Let's see now, I can't think of a single reason why the markets were "up" in September at all, let alone "the best in seven decades".
Oh wait, yes I can...it's called government intervention. How can investors be fleeing the stock markets, as statistics show, and the markets keep going up. 70% of market volume lately has been the result of "high frequency trading", not investment money. Easy answer, the banks use money from the Fed to buy stocks to make it "look like" everything is rosy. It's part of the Fed's "stealth monetization" program.
It's really that simple.
When Meredith Speaks, You Should Listen[important viewing]
Whitney also predicts 80,000 financial sector layoffs coming for Wall Street. She also predicts puny profits and more real estate trouble coming in fourth quarter for the banks. There was one bright spot in Whitney’s predictions–Bonuses for Wall Street Bankers are going to be “really, really bad at year end.” If you want a road map of what is going to happen between now and the end of the year, you should listen to Meredith. Below is Whitney’s complete CNBC interview
The financial sector makes up over 40% of the S&P 500. There is trouble ahead...
How to Start a Trade War
by Andrew Peaple
When it comes to the debate over China's currency, the voices of moderation are getting edged out.
Now that the House of Representatives has voted, with strong backing, in favor of legislation that would allow the U.S. to levy tariffs on Chinese goods, a trade war is one step closer. Much depends on whether China can stay measured in its response.
Calmer heads in Beijing will see that the House's latest move has much to do with political posturing ahead of U.S. mid-term elections. The bill seems unlikely to make it through the Senate, let alone past President Obama's desk, this year. That it has already been watered down so that the Department of Commerce isn't required to impose tariffs on countries with "unfair" currency practices is another important subtlety.
The best response China can provide now to cool the situation is to accelerate the pace of yuan appreciation against the dollar in the coming months, giving moderates in the U.S. government an argument against further action. China has in recent times responded to external pressure on its currency by allowing the yuan to rise.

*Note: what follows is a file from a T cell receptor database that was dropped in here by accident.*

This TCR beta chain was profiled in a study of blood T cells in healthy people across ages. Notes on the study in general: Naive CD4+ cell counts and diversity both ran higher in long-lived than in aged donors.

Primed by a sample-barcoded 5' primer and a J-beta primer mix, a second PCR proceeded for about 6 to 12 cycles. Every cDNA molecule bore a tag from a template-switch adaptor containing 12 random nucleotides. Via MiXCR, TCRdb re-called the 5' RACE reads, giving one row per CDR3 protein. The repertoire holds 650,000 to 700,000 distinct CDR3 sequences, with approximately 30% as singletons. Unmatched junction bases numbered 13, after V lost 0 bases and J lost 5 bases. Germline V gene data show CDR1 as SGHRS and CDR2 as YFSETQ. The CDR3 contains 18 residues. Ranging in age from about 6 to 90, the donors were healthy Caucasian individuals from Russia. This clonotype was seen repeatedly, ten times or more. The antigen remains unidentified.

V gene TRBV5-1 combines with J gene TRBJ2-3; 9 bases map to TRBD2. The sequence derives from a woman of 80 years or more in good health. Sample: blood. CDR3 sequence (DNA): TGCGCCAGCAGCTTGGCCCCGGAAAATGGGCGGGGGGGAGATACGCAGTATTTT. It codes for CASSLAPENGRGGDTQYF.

Certainly, there are progressives among those making yuan policy. Hu Xiaolian, deputy governor of the People's Bank of China, recently outlined the benefits to China of a more flexible currency regime in a series of essays published on the central bank's website.
But there will be strong voices in Beijing keen not to give the impression it's being pushed around by U.S. politicians. As a recent diplomatic spat with Japan shows, Chinese leaders are in a somewhat forthright mood.
This is not to mention that the collective international pressure on China has weakened substantially in recent weeks. With Asian countries, most notably Japan, also stepping into currency markets, China's policy stance is looking ever less exceptional. Hawks in Beijing will note, too, that recent yuan appreciation has been dismissed in Washington as being just for show.
Damned if it does, damned if it doesn't, Beijing may feel it has nothing to lose in standing up to U.S. pressure. Unfortunately, it is from such attitudes that trade wars are hewn.
China Warns About The Dollar
By Dave Kranzler
When China speaks, the U.S. should listen:
Any appreciation of the dollar is “really temporary” and a devaluation of the currency is inevitable as U.S. debt rises, Yu said in a speech in Singapore today...Such a huge amount of debt is terrible,” Yu said. “The situation will be worsening day by day. I think we are one step nearer to a U.S.-dollar crisis.
Here's the link if you have not seen the article by now: LINK
This guy also goes on to say that "China should reduce its holdings of U.S.-dollar assets to diversify risks of 'sharp depreciation...'” Essentially this is a statement telling the world that continued support of the U.S. dollar by China will be limited at best. Translation: the dollar is going a lot lower.
Make no mistake about it, even though the comment above came from "a former advisor to China's central bank," when the Chinese Government wants to make a policy statement, it's usually done through "representatives" like this.
To be sure, the dollar is technically a bit "oversold" and can bounce at any time. But the weekly chart is not reflecting an oversold condition, which means any corrective "bounce" will be brief. Of course, this also means that gold and silver will going much higher.
I hope to have some month ending charts up over the weekend.